Introduction: Non-unions at forearms are usually challenging and difficult to treat. If additionally, an infection is present, reconstructive surgery should be planned only after full debridement, antibiotic treatment, and confirmation, based on clinical observation and laboratory tests that the infection has subsided. Bone grafting may be required for reconstruction. The use of autogenous bone calls for a second surgical site with an increased risk of morbidity. Using bone substitutes may reduce the need for autogenous bone. Stimulating factors, such as bone marrow concentrate (BMC) and demineralized bone matrix (DBM), may be used concomitantly with bone substitutes to facilitate bone regeneration.

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Evaluation of immunoglobulin G complexed form of thyroid stimulating hormone [MACRO TSH] as interference in TSH assay

Evaluation of immunoglobulin G complexed form of thyroid stimulating hormone [MACRO TSH] as interference in TSH assay

This is to certify that this dissertation work titled “EVALUATION OF IMMUNOGLOBULIN G COMPLEXED FORM OF THYROID STIMULATING HORMONE [ MACRO TSH] AS INTERFERENCE IN TSH ASSAY” of the candidate Dr. C.ARCHANA DEVI with registration number 201523051 for the award of M.D. BIOCHEMISTRY in the branch of XIII. I personally verified the urkund.com website for the purpose of plagiarism check. I found that the uploaded thesis file contains from introduction to conclusion pages and result shows 1% percentage of plagiarism in the dissertation.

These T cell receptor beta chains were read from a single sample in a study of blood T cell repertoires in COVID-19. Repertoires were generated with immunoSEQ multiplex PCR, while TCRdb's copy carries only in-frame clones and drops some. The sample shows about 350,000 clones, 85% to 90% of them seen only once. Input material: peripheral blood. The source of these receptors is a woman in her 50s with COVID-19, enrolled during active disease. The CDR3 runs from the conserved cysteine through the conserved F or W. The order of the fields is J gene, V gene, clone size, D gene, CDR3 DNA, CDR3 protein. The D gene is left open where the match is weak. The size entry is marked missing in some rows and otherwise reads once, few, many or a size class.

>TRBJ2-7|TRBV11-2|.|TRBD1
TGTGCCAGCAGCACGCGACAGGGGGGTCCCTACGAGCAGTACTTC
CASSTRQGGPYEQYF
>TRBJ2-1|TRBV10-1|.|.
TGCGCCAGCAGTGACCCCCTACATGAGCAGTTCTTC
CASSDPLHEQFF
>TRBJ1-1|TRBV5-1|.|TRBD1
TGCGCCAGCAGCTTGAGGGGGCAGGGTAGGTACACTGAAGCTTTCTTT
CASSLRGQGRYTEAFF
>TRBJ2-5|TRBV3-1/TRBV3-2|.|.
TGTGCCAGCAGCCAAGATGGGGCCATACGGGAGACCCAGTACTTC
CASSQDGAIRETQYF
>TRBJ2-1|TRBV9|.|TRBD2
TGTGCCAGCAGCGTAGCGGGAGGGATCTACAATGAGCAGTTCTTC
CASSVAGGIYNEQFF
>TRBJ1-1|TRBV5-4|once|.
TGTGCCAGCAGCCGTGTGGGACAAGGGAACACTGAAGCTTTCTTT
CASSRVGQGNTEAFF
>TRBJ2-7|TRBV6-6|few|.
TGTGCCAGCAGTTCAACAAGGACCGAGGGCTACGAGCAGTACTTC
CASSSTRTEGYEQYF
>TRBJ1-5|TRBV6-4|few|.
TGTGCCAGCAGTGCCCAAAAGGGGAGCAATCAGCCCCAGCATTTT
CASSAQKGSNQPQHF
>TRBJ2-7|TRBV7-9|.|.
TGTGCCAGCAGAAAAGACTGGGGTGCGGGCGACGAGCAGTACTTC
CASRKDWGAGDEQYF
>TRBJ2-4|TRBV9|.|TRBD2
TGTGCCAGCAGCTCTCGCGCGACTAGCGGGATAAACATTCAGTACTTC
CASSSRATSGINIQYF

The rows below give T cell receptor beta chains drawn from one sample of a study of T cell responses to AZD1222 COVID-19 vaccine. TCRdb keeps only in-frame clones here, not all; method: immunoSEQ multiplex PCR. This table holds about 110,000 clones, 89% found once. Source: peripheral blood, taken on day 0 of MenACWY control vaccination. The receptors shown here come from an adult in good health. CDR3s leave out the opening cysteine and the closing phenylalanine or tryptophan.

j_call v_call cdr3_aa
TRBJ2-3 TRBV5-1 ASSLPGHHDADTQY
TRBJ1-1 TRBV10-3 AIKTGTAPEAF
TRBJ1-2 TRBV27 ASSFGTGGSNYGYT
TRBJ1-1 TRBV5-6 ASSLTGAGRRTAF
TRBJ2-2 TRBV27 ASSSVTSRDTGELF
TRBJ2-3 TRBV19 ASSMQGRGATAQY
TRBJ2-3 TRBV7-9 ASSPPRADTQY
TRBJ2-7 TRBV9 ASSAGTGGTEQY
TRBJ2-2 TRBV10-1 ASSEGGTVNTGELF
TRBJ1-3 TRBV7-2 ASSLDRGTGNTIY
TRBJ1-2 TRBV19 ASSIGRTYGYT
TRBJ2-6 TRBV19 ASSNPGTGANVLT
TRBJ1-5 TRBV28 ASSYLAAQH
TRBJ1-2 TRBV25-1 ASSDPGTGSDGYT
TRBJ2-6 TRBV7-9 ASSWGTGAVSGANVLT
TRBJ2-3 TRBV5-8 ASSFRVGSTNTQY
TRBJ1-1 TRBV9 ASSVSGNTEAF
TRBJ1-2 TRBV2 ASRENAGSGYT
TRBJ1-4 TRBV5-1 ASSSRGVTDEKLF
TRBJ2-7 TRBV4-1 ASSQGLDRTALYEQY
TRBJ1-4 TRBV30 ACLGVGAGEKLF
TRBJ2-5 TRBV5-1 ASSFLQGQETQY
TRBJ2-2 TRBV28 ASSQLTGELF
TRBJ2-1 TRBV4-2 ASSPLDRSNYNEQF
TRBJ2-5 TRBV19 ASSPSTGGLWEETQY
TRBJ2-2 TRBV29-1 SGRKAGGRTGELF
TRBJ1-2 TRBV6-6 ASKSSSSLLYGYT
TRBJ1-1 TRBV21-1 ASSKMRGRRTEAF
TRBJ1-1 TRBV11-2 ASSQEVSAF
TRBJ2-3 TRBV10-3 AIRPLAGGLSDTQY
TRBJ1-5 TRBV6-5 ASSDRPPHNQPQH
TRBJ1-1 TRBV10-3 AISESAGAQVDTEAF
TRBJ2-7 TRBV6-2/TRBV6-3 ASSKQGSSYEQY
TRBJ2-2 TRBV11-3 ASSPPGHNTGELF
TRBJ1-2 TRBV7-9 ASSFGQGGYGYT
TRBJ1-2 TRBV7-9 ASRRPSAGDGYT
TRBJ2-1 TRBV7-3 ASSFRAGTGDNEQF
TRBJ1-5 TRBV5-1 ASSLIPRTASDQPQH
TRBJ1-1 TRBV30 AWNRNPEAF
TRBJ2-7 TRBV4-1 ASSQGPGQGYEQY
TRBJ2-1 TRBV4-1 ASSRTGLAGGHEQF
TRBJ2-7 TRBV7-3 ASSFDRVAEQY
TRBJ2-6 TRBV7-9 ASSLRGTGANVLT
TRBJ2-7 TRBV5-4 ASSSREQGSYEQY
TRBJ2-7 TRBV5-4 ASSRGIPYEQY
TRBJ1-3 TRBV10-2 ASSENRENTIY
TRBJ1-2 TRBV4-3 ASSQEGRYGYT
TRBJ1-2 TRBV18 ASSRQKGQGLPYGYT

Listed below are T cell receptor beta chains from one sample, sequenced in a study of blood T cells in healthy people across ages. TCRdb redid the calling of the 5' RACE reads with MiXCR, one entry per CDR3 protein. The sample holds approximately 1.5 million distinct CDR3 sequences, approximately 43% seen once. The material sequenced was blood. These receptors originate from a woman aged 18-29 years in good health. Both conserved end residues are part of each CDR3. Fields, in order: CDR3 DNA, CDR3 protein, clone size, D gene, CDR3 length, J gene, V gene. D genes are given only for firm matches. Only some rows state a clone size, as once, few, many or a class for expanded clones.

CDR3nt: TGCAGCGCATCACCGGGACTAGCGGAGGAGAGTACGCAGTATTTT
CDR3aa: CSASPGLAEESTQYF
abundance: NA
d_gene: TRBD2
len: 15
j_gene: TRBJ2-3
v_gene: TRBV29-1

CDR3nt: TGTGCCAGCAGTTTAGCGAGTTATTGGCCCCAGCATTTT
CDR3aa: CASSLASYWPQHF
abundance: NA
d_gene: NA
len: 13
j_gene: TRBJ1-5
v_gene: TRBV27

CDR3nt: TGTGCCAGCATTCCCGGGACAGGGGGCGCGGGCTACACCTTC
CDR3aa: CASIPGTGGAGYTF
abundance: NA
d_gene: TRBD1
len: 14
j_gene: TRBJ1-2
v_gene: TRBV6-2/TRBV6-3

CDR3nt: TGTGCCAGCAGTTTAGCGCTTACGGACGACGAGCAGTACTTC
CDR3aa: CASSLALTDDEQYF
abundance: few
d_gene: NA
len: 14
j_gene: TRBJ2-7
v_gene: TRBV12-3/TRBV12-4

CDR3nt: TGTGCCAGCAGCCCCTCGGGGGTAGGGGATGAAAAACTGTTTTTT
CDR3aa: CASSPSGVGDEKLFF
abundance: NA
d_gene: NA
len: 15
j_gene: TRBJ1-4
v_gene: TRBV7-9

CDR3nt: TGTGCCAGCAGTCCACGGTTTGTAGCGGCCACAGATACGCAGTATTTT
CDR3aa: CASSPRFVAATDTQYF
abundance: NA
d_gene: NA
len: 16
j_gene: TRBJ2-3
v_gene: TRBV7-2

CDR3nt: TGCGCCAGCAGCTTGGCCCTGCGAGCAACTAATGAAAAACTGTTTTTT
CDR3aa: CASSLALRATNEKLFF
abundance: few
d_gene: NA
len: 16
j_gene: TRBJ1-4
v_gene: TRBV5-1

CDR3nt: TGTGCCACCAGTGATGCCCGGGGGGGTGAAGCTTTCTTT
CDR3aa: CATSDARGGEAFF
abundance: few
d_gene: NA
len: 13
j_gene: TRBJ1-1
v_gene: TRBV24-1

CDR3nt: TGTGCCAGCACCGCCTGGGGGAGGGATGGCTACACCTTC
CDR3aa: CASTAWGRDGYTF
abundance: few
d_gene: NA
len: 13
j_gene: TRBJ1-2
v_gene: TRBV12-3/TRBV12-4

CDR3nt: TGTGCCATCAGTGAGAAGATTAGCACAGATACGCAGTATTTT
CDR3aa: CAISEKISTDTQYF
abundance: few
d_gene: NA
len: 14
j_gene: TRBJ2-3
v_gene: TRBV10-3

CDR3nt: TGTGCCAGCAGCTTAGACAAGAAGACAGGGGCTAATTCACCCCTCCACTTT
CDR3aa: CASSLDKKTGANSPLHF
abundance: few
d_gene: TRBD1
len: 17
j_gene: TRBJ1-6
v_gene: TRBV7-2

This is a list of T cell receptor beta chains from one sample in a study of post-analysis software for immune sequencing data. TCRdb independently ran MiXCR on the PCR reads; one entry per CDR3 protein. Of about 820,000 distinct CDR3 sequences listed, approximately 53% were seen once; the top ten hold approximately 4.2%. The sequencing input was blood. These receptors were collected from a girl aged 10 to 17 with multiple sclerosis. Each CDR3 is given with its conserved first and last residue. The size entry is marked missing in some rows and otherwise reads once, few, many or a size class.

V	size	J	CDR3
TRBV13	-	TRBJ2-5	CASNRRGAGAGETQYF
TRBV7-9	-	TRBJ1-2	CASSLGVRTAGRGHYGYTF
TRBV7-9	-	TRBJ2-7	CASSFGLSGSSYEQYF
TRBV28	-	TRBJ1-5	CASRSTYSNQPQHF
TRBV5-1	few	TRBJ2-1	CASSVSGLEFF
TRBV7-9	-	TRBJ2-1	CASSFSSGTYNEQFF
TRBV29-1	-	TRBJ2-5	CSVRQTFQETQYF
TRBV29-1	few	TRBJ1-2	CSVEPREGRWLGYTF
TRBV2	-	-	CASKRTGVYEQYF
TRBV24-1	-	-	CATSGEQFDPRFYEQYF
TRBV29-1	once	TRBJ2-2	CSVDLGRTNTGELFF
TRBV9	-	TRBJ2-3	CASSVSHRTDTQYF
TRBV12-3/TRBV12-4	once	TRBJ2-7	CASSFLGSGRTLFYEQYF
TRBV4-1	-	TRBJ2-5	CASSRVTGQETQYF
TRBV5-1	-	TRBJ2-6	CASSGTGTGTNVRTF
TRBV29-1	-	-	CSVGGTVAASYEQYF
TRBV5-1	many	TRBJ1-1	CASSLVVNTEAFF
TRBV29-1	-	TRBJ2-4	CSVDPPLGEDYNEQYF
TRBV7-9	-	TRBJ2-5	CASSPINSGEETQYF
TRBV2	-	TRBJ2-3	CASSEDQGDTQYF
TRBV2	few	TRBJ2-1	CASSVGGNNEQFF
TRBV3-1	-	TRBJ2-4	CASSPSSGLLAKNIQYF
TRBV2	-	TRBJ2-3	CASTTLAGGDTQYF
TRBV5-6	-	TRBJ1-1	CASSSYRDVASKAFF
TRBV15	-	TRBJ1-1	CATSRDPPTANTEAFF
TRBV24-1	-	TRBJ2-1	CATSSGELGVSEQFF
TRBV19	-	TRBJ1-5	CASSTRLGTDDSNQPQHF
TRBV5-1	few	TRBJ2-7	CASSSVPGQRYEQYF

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Effect of bFGF and fibroblasts combined with hyaluronic acid-based hydrogels on soft tissue augmentation: an experimental study in rats

Effect of bFGF and fibroblasts combined with hyaluronic acid-based hydrogels on soft tissue augmentation: an experimental study in rats

HA-based hydrogels have been used in tissue engineer- ing for drug delivery systems, wound healing, and tissue regeneration of nerves, bones, and cartilage [37, 38]. How- ever, there have been few studies about the application of HA-based hydrogels to soft tissue augmentation. For other kinds of hydrogels, there have been efforts to apply hydro- gels as biomaterials or scaffolds for soft tissue regeneration. A covalently linked, heparin-containing GAG hydrogel was used for the controlled release of growth factors during soft tissue regeneration in vivo and showed potential as a new biomaterial [39]. Agarose gel was evaluated in an animal model and considered a biocompatible product as a dermal filler [40]. Some hydrogel fillers are already available on the market. Polyacrylamide hydrogel has been approved for